Introduction With the rise of social media and smartphones, millennials increasingly report meeting their romantic partners through mobile dating apps. Yet there is concern that this may also be the reason behind increases in sexually transmitted infection (STI) rates among young adults. This study examines whether contextual factors affect young adults’ perceived STI risk and engagement in sexual risk behaviours. In addition, we compare sexual histories among app users and non-users.
Methods We recruited our sample from 111 college Facebook groups over a 10 week period. Participants were presented with 1 of 32 scenarios varying in levels of perceived risk. They answered questions pertaining to relationship status, dating app and sexual experience, condom usage, and STI testing experience.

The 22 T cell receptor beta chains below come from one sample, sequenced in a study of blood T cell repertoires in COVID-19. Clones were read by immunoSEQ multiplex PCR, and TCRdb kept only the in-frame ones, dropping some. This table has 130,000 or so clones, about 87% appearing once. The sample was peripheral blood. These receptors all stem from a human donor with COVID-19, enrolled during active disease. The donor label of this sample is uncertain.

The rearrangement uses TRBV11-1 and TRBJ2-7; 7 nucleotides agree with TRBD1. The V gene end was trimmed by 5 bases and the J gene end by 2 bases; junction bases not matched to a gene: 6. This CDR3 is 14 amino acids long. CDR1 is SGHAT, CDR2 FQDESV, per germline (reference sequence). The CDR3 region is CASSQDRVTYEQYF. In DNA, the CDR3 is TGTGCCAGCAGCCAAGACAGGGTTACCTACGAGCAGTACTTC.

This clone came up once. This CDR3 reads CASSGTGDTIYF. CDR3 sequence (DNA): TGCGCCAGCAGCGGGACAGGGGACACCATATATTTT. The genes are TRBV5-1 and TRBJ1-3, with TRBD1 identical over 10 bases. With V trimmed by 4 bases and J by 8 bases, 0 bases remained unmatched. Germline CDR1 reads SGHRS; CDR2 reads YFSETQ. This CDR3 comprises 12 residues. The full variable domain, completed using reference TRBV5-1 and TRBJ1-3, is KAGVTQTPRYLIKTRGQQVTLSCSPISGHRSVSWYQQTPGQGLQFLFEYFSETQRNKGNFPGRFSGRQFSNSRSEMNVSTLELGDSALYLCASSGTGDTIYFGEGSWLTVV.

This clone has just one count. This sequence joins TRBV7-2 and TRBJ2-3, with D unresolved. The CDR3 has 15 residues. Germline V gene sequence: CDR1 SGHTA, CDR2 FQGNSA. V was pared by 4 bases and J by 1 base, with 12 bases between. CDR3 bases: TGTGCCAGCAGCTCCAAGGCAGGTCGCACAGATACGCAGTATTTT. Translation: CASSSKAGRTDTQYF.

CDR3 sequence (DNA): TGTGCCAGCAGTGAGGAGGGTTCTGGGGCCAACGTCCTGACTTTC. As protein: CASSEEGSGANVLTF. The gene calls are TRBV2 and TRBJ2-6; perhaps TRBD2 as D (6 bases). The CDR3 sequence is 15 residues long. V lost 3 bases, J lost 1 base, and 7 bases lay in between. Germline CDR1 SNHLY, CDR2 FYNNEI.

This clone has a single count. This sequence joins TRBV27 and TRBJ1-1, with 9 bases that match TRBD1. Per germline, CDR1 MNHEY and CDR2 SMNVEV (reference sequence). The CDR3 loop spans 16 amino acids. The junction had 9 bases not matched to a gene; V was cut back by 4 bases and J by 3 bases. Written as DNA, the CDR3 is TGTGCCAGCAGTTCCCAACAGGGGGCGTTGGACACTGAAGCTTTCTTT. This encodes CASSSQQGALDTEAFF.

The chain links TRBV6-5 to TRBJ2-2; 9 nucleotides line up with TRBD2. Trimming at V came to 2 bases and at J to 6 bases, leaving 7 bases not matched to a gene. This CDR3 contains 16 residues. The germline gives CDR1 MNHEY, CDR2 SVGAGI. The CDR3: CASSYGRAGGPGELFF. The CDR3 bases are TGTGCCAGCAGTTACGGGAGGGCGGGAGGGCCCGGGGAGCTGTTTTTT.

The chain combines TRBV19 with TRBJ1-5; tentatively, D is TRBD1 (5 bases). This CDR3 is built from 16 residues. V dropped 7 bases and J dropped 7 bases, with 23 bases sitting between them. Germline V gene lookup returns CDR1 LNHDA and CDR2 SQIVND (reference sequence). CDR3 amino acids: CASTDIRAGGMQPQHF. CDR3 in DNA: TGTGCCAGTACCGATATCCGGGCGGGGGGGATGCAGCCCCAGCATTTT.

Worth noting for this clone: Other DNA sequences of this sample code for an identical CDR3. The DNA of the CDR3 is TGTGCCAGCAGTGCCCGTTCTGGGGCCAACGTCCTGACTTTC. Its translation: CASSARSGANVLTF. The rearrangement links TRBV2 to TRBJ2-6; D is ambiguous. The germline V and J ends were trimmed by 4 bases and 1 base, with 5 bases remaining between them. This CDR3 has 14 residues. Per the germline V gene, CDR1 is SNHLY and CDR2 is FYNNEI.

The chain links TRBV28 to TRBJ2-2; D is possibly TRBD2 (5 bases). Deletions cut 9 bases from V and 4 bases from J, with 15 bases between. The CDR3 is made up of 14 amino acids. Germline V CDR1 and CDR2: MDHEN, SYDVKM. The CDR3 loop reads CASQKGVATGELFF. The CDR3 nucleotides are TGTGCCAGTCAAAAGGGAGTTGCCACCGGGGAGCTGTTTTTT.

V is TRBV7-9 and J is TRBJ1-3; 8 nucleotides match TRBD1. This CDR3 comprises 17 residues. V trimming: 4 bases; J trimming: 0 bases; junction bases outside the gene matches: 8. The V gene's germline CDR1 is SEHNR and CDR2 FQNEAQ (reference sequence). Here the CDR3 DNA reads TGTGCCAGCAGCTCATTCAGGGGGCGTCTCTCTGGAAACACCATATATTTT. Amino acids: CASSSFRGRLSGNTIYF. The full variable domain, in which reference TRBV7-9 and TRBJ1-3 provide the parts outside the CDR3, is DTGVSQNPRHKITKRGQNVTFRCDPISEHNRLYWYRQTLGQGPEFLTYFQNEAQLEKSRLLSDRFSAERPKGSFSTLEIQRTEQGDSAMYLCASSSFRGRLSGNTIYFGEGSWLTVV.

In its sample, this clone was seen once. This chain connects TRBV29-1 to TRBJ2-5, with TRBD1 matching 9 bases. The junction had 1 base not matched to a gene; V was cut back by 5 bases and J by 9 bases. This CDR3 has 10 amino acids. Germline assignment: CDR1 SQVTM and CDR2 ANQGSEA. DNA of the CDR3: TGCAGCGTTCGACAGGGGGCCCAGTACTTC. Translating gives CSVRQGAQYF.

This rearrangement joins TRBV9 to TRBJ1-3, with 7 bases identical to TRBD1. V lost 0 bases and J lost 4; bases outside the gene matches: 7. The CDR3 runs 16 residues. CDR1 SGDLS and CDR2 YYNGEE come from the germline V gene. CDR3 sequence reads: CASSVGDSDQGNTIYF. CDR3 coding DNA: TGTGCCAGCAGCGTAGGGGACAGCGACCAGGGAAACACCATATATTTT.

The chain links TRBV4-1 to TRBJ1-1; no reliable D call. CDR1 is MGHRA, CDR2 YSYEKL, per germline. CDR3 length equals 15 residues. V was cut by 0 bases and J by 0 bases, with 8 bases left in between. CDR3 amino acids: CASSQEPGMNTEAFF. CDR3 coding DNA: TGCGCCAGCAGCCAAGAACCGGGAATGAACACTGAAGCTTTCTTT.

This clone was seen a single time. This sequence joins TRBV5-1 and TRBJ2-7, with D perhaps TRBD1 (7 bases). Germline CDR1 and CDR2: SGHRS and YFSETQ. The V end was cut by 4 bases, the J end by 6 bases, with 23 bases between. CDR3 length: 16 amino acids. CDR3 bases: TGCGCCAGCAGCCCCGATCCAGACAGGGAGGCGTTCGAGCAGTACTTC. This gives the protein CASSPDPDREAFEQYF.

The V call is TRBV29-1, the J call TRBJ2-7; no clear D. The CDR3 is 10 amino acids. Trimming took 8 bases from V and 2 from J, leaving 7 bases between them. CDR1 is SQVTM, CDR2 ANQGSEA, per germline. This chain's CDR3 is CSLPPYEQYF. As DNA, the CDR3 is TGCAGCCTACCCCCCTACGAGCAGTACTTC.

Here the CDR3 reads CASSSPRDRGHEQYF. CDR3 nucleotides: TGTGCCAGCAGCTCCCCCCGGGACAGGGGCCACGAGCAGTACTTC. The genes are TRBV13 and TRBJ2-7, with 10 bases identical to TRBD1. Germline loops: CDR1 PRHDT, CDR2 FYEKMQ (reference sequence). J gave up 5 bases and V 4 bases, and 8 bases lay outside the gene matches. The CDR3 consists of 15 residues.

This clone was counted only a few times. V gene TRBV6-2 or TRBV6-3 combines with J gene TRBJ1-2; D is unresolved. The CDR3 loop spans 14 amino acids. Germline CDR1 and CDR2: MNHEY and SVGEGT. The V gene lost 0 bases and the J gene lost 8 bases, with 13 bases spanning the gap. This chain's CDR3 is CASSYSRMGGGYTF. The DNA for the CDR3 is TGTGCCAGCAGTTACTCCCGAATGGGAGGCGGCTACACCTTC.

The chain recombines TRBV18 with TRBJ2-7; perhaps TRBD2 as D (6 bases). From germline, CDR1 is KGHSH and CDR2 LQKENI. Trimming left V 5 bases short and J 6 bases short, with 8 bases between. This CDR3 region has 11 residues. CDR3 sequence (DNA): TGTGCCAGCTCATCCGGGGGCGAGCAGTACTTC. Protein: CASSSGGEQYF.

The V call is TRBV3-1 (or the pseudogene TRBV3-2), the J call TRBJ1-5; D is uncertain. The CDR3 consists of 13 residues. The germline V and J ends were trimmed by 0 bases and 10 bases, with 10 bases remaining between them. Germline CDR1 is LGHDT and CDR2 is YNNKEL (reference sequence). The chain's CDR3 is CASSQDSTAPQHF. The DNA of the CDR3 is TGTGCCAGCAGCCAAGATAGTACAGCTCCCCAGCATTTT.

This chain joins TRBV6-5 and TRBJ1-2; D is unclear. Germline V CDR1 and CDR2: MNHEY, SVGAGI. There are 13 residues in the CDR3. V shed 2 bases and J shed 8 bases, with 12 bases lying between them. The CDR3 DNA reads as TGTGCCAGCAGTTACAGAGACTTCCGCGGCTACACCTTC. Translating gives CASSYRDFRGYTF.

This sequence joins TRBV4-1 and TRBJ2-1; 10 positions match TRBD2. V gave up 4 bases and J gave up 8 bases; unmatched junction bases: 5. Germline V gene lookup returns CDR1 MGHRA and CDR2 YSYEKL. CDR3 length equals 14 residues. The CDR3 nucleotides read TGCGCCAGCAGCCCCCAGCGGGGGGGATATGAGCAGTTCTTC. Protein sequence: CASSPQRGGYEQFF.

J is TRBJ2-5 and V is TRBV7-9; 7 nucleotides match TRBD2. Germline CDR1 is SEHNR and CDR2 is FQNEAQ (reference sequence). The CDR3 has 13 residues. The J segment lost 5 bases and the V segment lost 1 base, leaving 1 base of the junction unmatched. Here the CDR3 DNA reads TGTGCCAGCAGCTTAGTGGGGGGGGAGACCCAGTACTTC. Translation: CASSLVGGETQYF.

Results A total of 4429 eligible participants between the ages of 18–24 completed the survey. Participants were more likely to believe that their partner had a greater number of sexual partners and engaged in casual sex if the scenario involved either a male partner, perceived high-risk location, or one-night stand. They were more likely to enforce condom usage if their partner was male. Lastly, they were more likely to ask about their partner’s STI status if the scenario involved a male partner or one-month dating. Among sexually active participants, dating app usage was associated with sexual experience and having casual relationships, more sexual partners, higher perceived STI risk, and STI testing. While over half of the sexually active participants had inconsistent condom usage and had not been tested for STIs, they generally reported low perceived STI risk.
Conclusion Dating app users are more likely to engage in sexual risk behaviours and to have had STI testing. For these reasons, dating apps can be a useful platform for increasing STI knowledge and reducing the incidence of STIs among their users.